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Math Help - Coterminal Angles

  1. #1
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    Coterminal Angles

    I am having trouble understanding coterminal angles.

    For the next set of questions, I need to find two angles coterminal with:

    (a) 107pi/18

    (b) 60 degrees

    (c) -30 degrees

    I don't just want answers. I need an explanation.

    Thank you
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  2. #2
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    Quote Originally Posted by magentarita View Post
    I am having trouble understanding coterminal angles.

    For the next set of questions, I need to find two angles coterminal with:

    (a) 107pi/18

    (b) 60 degrees

    (c) -30 degrees

    I don't just want answers. I need an explanation.

    Thank you
    Coterminal angles in the Cartesian plane have the same initial side and terminal side; the difference is that they can be obtained by adding or subtracting 360 degrees/2π radians, or multiples thereof. Check this site for further info:
    Mathwords: Coterminal Angles

    To do the problems above, just add 360 degrees/2π radians to the original angle, and subtract 360 degrees/2π radians from the original angle. For (a) this would be
    \frac{107\pi}{18} + 2\pi = \frac{107\pi}{18} + \frac{36\pi}{18} = \frac{143\pi}{18} and
    \frac{107\pi}{18} - 2\pi = \frac{107\pi}{18} - \frac{36\pi}{18} = \frac{71\pi}{18} .

    What you add/subtract is arbitrary, since the directions didn't specify. I could have taken the original angle and added 720 degrees and 1080 degrees and those answers would also be valid. In other words, there are a whole lot of angles that are coterminal with each other.


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  3. #3
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    good but...

    I understood everything you said except the following:

    "Coterminal angles in the Cartesian plane have the same initial side and terminal side; the difference is that they can be obtained by adding or subtracting 360 degrees/2π radians, or multiples thereof."

    Can you give me an example of "multiples thereof"?

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  4. #4
    MHF Contributor Amer's Avatar
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    Quote Originally Posted by magentarita View Post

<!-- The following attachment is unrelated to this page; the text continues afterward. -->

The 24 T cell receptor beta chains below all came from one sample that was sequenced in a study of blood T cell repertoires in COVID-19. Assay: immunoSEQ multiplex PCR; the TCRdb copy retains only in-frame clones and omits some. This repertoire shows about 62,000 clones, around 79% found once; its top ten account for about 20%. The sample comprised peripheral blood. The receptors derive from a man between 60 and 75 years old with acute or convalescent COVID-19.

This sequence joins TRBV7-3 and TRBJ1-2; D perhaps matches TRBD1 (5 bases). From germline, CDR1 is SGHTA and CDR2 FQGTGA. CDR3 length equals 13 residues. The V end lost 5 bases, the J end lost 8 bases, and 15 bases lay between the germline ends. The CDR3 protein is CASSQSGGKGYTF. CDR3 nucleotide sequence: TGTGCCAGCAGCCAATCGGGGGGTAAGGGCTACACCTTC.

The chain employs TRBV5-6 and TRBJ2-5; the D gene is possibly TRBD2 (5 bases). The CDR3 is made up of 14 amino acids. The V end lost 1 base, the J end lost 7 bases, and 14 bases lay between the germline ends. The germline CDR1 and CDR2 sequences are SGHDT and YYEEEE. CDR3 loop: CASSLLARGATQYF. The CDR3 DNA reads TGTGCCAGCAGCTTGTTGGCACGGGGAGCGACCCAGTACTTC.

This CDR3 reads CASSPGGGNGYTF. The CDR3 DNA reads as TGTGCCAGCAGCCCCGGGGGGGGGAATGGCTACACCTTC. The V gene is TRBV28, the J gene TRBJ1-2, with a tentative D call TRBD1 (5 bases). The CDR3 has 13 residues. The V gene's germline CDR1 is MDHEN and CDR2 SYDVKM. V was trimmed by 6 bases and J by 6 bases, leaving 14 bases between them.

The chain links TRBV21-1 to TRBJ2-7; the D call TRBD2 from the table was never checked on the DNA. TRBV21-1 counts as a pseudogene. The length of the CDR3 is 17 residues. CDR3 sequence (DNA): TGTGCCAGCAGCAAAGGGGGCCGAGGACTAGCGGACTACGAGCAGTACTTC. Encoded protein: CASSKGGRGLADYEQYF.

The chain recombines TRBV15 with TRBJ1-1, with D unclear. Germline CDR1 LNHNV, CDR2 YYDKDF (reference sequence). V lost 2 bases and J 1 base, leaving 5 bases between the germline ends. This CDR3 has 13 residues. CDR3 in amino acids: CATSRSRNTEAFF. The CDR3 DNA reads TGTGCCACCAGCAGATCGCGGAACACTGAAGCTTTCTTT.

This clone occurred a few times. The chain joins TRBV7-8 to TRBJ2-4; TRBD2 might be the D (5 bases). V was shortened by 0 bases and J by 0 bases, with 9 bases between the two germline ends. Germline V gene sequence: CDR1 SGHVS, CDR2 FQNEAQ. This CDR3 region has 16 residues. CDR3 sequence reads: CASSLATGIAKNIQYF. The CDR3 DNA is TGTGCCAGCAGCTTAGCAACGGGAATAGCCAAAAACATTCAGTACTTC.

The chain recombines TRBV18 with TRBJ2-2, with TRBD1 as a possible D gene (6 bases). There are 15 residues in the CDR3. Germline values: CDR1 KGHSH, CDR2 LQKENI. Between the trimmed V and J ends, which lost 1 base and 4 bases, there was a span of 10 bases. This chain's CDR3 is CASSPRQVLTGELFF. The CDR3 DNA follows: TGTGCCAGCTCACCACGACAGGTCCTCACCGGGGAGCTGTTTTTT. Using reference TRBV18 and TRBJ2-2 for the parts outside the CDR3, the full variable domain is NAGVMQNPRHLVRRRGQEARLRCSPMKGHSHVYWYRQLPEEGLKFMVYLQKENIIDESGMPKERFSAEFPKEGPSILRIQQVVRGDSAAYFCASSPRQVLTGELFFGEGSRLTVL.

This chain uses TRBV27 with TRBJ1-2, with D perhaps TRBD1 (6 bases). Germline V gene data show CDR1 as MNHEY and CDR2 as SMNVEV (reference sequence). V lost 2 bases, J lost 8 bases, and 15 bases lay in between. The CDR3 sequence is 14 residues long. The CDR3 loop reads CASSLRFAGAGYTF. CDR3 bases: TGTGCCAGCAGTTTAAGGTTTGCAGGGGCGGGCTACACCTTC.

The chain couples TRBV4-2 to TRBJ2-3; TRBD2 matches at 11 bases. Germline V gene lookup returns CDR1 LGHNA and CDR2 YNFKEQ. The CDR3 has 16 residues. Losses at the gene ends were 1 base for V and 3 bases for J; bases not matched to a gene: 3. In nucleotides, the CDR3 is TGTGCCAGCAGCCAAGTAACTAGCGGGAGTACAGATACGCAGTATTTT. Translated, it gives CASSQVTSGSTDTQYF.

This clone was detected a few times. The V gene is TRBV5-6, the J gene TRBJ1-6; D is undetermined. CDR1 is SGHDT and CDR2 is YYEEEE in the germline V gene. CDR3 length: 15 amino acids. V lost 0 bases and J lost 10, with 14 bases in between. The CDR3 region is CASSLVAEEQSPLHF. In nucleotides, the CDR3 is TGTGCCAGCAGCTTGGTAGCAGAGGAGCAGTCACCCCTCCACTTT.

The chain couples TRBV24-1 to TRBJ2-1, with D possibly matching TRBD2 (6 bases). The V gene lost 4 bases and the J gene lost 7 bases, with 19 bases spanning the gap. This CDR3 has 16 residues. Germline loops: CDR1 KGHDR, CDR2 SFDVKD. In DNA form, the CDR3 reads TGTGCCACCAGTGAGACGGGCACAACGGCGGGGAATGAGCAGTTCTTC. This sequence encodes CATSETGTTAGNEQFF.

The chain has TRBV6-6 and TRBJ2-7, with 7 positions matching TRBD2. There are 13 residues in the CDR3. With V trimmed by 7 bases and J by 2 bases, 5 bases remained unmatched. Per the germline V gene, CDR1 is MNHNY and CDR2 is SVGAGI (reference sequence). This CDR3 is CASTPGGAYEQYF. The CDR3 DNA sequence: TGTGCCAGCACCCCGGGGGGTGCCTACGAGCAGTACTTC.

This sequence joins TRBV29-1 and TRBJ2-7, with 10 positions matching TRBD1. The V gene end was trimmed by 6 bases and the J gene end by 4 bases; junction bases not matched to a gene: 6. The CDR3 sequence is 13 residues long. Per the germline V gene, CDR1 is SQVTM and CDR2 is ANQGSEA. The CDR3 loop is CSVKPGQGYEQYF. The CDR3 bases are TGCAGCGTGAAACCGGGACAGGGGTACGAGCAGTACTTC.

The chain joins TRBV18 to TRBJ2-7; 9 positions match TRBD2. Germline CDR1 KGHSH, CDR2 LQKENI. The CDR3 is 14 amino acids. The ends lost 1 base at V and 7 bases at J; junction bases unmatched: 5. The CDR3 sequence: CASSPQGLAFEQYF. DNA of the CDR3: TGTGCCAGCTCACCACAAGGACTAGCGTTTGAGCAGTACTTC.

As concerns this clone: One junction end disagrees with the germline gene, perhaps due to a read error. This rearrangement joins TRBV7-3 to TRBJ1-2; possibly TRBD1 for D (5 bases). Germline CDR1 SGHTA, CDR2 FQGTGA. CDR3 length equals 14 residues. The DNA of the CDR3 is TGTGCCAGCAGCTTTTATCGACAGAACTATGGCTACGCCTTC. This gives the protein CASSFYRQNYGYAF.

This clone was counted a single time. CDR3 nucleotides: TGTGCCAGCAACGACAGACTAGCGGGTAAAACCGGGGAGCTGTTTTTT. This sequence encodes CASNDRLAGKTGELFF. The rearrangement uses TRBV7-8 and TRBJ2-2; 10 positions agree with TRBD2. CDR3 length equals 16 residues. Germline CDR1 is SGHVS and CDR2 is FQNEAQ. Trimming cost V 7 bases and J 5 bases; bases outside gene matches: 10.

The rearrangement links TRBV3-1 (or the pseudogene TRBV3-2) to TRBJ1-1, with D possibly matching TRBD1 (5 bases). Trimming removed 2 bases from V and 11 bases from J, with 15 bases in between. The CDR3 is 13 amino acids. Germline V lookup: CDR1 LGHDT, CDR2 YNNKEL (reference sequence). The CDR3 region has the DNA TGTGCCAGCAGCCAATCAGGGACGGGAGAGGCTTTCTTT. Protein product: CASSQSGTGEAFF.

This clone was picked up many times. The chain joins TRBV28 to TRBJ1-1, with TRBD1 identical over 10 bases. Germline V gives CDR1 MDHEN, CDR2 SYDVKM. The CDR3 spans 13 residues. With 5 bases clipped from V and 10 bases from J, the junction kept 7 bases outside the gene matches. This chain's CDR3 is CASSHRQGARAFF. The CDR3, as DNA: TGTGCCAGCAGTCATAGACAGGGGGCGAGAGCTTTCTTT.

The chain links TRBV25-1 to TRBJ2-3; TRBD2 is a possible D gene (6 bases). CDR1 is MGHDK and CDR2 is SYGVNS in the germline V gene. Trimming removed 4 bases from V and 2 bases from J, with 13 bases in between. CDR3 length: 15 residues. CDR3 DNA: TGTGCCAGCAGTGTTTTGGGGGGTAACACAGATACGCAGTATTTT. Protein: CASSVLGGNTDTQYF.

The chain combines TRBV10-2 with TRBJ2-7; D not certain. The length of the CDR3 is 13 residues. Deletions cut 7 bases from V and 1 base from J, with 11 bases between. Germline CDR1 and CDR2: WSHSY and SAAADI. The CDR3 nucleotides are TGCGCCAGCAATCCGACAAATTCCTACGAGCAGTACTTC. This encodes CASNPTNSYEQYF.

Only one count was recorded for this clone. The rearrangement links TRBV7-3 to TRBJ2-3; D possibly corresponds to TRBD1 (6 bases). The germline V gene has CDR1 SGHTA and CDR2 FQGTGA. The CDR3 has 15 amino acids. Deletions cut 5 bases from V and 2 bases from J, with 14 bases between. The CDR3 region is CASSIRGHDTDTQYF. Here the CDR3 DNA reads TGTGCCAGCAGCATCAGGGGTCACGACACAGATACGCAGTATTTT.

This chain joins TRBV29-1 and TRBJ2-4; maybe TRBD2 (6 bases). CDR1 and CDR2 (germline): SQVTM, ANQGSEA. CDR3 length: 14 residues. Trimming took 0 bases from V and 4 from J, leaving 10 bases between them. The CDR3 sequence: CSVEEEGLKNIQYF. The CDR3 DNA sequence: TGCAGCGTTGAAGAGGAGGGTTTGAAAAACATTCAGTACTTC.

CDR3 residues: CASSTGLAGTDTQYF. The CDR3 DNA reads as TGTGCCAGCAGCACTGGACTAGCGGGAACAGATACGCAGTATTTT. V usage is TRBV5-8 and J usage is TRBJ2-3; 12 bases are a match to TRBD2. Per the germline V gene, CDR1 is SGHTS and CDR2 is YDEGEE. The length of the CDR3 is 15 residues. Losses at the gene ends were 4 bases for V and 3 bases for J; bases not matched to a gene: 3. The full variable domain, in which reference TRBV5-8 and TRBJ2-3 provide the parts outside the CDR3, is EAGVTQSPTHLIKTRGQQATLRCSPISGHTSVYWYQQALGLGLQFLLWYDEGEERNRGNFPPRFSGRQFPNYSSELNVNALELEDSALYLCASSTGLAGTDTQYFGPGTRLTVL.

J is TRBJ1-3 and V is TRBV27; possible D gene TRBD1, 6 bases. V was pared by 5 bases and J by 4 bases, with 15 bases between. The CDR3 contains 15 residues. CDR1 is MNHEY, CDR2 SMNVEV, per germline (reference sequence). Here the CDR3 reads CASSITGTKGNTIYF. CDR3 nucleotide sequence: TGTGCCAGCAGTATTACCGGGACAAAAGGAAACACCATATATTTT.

I understood everything you said except the following:

    "Coterminal angles in the Cartesian plane have the same initial side and terminal side; the difference is that they can be obtained by adding or subtracting 360 degrees/2π radians, or multiples thereof."

    Can you give me an example of "multiples thereof"?
    do you know that

    \pi=180^o

    so when add [tex]2\pi[tex] it is the same as when you add 360^o

    multiples thereof :

    example
    \frac{\pi}{3}=\frac{\pi}{3}+2\pi=\frac{\pi}{3}+4\p  i.....

    in degrees

    75^o=75^o+360^o=75^o+2(360^o)=75^o-360^o.....

    so for any angle in rad or in degree

    \theta=\theta\pm2n\pi......\forall n\in R

    angle in degree let me call it phi

    \phi=\phi\pm n(360^o)....\forall n\in R
    Last edited by Amer; June 4th 2009 at 05:06 AM.
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  5. #5
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    Quote Originally Posted by magentarita View Post
    I understood everything you said except the following:

    "Coterminal angles in the Cartesian plane have the same initial side and terminal side; the difference is that they can be obtained by adding or subtracting 360 degrees/2π radians, or multiples thereof."

    Can you give me an example of "multiples thereof"?
    Hi magentarita,

    Look at it this way. Let's say you have a 30 degree angle, initial side on the positive x-axis, terminal side in the 1st quadrant. If you add 360, you obtain a coterminal angle of 390. Multiples thereof would indicate that 30 + any multiple of 360 would also produce an angle coterminal with 30 degrees.

    30 + {\color {red}1}(\pm360) = 390 \ \ or \ \ -330

    30 + {\color{red}2}(\pm360) = 750 \ \ or \ \ -690
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